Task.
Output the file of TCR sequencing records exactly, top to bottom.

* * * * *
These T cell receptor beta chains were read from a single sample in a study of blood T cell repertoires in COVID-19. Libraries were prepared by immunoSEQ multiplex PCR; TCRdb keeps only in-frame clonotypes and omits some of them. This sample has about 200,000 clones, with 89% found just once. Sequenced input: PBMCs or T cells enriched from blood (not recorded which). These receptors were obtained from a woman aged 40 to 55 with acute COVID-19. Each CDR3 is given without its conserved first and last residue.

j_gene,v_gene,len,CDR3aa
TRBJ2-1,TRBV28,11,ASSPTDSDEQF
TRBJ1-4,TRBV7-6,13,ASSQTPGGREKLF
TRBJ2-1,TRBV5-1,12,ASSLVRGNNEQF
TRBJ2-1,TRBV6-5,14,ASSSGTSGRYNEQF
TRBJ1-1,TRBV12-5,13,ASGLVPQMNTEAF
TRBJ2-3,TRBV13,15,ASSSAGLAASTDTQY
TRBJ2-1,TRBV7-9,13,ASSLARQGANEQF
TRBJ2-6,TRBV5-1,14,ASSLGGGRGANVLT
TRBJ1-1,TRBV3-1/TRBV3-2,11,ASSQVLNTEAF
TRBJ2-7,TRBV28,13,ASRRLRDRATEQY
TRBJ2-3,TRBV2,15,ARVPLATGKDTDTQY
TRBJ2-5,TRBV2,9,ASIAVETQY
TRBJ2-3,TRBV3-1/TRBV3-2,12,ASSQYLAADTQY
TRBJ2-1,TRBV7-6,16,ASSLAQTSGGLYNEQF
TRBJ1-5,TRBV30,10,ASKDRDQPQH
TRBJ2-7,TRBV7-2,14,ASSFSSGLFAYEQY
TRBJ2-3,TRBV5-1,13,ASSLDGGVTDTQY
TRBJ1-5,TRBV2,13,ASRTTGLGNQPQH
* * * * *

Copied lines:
These T cell receptor beta chains were read from a single sample in a study of blood T cell repertoires in COVID-19. Libraries were prepared by immunoSEQ multiplex PCR; TCRdb keeps only in-frame clonotypes and omits some of them. This sample has about 200,000 clones, with 89% found just once. Sequenced input: PBMCs or T cells enriched from blood (not recorded which). These receptors were obtained from a woman aged 40 to 55 with acute COVID-19. Each CDR3 is given without its conserved first and last residue.

j_gene,v_gene,len,CDR3aa
TRBJ2-1,TRBV28,11,ASSPTDSDEQF
TRBJ1-4,TRBV7-6,13,ASSQTPGGREKLF
TRBJ2-1,TRBV5-1,12,ASSLVRGNNEQF
TRBJ2-1,TRBV6-5,14,ASSSGTSGRYNEQF
TRBJ1-1,TRBV12-5,13,ASGLVPQMNTEAF
TRBJ2-3,TRBV13,15,ASSSAGLAASTDTQY
TRBJ2-1,TRBV7-9,13,ASSLARQGANEQF
TRBJ2-6,TRBV5-1,14,ASSLGGGRGANVLT
TRBJ1-1,TRBV3-1/TRBV3-2,11,ASSQVLNTEAF
TRBJ2-7,TRBV28,13,ASRRLRDRATEQY
TRBJ2-3,TRBV2,15,ARVPLATGKDTDTQY
TRBJ2-5,TRBV2,9,ASIAVETQY
TRBJ2-3,TRBV3-1/TRBV3-2,12,ASSQYLAADTQY
TRBJ2-1,TRBV7-6,16,ASSLAQTSGGLYNEQF
TRBJ1-5,TRBV30,10,ASKDRDQPQH
TRBJ2-7,TRBV7-2,14,ASSFSSGLFAYEQY
TRBJ2-3,TRBV5-1,13,ASSLDGGVTDTQY
TRBJ1-5,TRBV2,13,ASRTTGLGNQPQH